Shevelov, George Yurii [Ševel’ov, Jurij] (pseuds: Yurii Sherekh, Hryhorii Shevchuk, Yur. Sher., Yu. Sh., Hr. Sh., et al), b 17 December 1908 in Kharkiv, d 12 April 2002 in New York. (Photo: George Yurii Shevelov.) Slavic linguist, philologist, essayist, literary historian, and literary critic; full member of the Shevchenko Scientific Society since 1949 and of the Ukrainian Academy of Arts and Sciences since 1945. After studying under Leonid Bulakhovsky at Kharkiv University (candidate 1939) he lectured there in Slavic linguistics (1939–43). Having emigrated to Germany, he taught at the Ukrainian Free University in Munich (1946–9) and obtained a doctorate there (1949). He was also vice-president of the MUR literary association (1945–9) and edited a monthly journal Arka. After settling in the United States he served as lecturer in Russian and Ukrainian at Harvard University (1952–4), associate professor (1954–8) and professor of Slavic philology at Columbia University (1958–77), and president of the Ukrainian Academy of Arts and Sciences (1959–61, 1981–6). He was a founding member of the Slovo Association of Ukrainian Writers in Exile. In 1978–81 he was editor in-chief of the journal Suchasnist’. In 1991 Shevelov became a foreign member of the National Academy of Sciences of Ukraine.

Shevelov is the author of some 500 articles, reviews, and books on Slavic philology and linguistics and the history of literature. In Slavic linguistics he has contributed to such areas as phonology, morphology, syntax, lexicology, etymology, literary languages, and onomastics. He has devoted special attention to Old Church Slavonic, Belarusian, Polish, Russian, Slovak, Serbo-Croation, Macedonian, and above all Ukrainian. In his most important work, A Historical Phonology of the Ukrainian Language (1979), Shevelov demonstrated the historical continuity of the language. His other important publications in linguistics are Do henezy nazyvnoho rechennia (On the Genesis of the Nominal Sentence, 1947), Halychyna v formuvanni novoï ukraïns’koï literaturnoï movy (Galicia in the Formation of the Modern Ukrainian Literary Language, 1949, 1975), Narys suchasnoï ukraïns’koï literaturnoï movy (An Outline of the Contemporary Ukrainian Literary Language, 1951), The Syntax of Modern Literary Ukrainian: The Simple Sentence (1963; Ukrainian version 1951), A Prehistory of Slavic: The Historical Phonology of Common Slavic (1964, 1965), Die ukrainische Schriftsprache, 1798–1965 (1966), Teasers and Appeasers: Essays and Studies on Themes of Slavic Philology (1971), and The Ukrainian Language in the First Half of the Twentieth Century, 1900–1941: Its State and Status (1989; Ukrainian version 1987).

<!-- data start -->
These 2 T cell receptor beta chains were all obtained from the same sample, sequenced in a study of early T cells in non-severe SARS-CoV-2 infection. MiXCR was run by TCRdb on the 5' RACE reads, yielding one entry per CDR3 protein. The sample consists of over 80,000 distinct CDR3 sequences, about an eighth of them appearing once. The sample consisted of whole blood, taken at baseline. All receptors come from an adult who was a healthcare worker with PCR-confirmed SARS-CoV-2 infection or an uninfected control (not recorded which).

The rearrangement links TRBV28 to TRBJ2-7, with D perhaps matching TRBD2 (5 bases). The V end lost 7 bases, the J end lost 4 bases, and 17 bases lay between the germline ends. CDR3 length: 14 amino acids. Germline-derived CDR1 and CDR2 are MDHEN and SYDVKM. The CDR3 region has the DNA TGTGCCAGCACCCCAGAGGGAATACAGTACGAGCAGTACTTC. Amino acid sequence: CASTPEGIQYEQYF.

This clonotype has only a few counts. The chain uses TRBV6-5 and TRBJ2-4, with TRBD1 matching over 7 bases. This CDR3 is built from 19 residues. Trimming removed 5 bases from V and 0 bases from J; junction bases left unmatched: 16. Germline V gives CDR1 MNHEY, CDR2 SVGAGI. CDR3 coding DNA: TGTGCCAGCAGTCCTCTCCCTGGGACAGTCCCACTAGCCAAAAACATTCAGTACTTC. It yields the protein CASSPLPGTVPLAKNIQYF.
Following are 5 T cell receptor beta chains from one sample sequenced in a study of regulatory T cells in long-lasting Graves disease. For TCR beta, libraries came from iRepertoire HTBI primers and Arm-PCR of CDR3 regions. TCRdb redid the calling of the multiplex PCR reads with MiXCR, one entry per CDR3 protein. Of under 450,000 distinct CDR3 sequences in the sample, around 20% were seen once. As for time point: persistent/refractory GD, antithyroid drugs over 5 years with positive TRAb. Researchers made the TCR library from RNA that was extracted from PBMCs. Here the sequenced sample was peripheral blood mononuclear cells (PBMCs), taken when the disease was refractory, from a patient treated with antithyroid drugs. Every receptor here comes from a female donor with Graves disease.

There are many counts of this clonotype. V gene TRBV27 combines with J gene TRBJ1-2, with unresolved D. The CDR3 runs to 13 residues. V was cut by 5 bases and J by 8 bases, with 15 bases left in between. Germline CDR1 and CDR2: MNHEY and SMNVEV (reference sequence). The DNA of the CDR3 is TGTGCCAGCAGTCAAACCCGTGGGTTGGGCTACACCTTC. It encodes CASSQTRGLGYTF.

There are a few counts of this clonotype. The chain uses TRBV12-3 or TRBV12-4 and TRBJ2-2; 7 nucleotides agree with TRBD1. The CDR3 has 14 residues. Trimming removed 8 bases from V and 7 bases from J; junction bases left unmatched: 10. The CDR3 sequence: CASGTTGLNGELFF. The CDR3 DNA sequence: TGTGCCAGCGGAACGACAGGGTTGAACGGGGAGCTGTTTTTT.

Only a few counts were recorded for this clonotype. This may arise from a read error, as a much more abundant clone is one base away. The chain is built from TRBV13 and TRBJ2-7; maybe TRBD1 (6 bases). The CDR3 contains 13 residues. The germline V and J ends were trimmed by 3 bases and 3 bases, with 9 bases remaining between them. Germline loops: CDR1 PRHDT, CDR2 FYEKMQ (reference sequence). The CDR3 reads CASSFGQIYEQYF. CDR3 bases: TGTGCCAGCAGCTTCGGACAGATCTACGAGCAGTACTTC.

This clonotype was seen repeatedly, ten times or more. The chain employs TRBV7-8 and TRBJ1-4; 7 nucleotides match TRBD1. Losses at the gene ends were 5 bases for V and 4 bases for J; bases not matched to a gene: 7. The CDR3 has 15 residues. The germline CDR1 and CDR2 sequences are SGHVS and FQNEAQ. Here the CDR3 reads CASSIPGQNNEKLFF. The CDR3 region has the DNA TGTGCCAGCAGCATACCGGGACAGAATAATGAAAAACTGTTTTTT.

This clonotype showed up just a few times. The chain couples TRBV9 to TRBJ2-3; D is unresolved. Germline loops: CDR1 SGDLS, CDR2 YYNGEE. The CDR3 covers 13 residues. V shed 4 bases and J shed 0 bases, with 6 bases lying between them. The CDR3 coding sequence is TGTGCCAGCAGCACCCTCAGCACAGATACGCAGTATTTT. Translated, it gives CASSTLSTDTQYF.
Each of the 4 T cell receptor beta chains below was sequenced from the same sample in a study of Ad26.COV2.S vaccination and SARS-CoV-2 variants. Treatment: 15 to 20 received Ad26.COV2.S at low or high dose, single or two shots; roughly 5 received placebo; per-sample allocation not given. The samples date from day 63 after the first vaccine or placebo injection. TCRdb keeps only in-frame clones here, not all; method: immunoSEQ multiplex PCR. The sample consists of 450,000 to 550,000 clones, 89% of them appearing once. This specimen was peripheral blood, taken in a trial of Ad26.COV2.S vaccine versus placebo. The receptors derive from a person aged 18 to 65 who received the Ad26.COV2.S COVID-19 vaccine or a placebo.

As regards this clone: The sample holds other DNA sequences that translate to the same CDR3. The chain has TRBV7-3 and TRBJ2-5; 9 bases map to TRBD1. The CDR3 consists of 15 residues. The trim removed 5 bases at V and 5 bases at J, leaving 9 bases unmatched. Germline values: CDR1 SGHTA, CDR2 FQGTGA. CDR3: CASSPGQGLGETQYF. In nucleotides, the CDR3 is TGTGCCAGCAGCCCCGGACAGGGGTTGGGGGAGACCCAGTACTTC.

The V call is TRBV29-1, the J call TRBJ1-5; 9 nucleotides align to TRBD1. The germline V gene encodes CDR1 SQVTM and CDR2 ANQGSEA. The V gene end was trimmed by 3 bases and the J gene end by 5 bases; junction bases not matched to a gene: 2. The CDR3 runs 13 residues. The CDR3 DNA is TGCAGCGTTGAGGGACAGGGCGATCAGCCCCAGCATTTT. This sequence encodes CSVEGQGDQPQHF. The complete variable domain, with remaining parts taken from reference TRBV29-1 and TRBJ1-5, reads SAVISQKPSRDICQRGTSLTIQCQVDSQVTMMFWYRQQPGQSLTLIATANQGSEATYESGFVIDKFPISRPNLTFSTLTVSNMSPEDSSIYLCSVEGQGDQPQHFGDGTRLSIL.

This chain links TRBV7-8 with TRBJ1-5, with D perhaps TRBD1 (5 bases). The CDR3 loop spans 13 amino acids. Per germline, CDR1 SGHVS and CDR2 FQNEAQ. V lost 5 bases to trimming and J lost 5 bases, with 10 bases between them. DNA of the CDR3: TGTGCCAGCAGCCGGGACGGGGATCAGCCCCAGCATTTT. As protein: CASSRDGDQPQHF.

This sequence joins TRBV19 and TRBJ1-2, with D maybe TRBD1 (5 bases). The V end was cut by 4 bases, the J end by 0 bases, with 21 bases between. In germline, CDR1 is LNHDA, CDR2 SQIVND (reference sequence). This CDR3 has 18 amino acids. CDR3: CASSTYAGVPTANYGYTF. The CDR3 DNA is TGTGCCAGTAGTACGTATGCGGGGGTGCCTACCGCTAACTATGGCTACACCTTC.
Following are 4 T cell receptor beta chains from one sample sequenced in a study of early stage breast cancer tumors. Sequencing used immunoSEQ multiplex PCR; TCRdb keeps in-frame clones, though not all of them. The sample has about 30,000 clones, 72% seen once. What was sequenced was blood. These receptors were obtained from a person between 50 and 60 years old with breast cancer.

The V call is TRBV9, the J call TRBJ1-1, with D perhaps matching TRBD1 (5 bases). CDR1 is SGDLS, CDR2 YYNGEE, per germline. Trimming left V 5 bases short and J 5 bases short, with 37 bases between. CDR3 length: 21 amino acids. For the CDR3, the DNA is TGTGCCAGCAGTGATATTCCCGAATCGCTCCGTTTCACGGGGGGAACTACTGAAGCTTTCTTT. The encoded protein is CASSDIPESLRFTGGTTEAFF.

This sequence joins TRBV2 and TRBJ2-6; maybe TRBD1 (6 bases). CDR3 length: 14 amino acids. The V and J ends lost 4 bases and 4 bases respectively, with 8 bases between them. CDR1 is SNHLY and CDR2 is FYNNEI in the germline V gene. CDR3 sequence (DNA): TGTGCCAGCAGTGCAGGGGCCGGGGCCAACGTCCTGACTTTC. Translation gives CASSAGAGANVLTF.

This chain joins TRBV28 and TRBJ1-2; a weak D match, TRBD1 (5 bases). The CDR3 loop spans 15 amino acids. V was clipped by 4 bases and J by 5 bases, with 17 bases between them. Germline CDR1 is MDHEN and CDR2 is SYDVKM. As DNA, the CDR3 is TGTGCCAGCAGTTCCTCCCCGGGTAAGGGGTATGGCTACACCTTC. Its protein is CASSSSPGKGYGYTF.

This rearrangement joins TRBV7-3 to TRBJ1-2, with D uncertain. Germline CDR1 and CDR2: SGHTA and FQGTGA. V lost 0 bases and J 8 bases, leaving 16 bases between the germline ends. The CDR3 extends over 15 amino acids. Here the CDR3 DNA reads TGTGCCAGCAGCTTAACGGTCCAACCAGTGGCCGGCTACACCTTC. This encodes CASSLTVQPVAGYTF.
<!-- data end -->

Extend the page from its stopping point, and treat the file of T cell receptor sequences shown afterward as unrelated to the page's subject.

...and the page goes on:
His numerous articles in the field of literature, literary criticism, and theater were collected in Ne dlia ditei (Not for Children, 1964), Druha cherha: literatura, teatr, ideolohiï (The Second Round: Literature, Theater, Ideologies, 1978), and Tretia storozha (The Third Watch, 1991). Most of these essays were reprinted in Kharkiv in 1998 in a two-volume edition Porohy i zaporizhzhia (The Rapids and . He was one of the organizers of émigré literary life in Germany after the Second World War. Shevelov was editor or coeditor of many scholarly and literary journals, serials, books, and other publications, including Arka (1947–8), Annals of the Ukrainian Academy of Arts and Sciences in the United States (1960–1), Historical Phonology of the Slavic Languages (5 vols, 1973–83), and Suchasnist’ (1978–87). He was also linguistics subject editor for Entsyklopediia ukraïnoznavstva (Encyclopedia of Ukraine, 1949–52, 1955–89), Ukraine: A Concise Encyclopaedia (vol 1, 1963), and Encyclopedia of Ukraine (vols 1–2, 1984, 1988), to which he contributed numerous articles.

A bibliography of his works by Jacob Hursky appeared in Symbolae in honorem Georgii Y. Shevelov (1971) and Studies in Ukrainian Linguistics in Honor of George Y. Shevelov (1985). Another bibliography of his writings, edited by A. Danylenko and L. Chaban, appeared in New York in 1998. A two-volume edition of Shevelov’s memoirs was published in Kharkiv in 2001.

Jacob Hursky

[This article was updated in 2008.]


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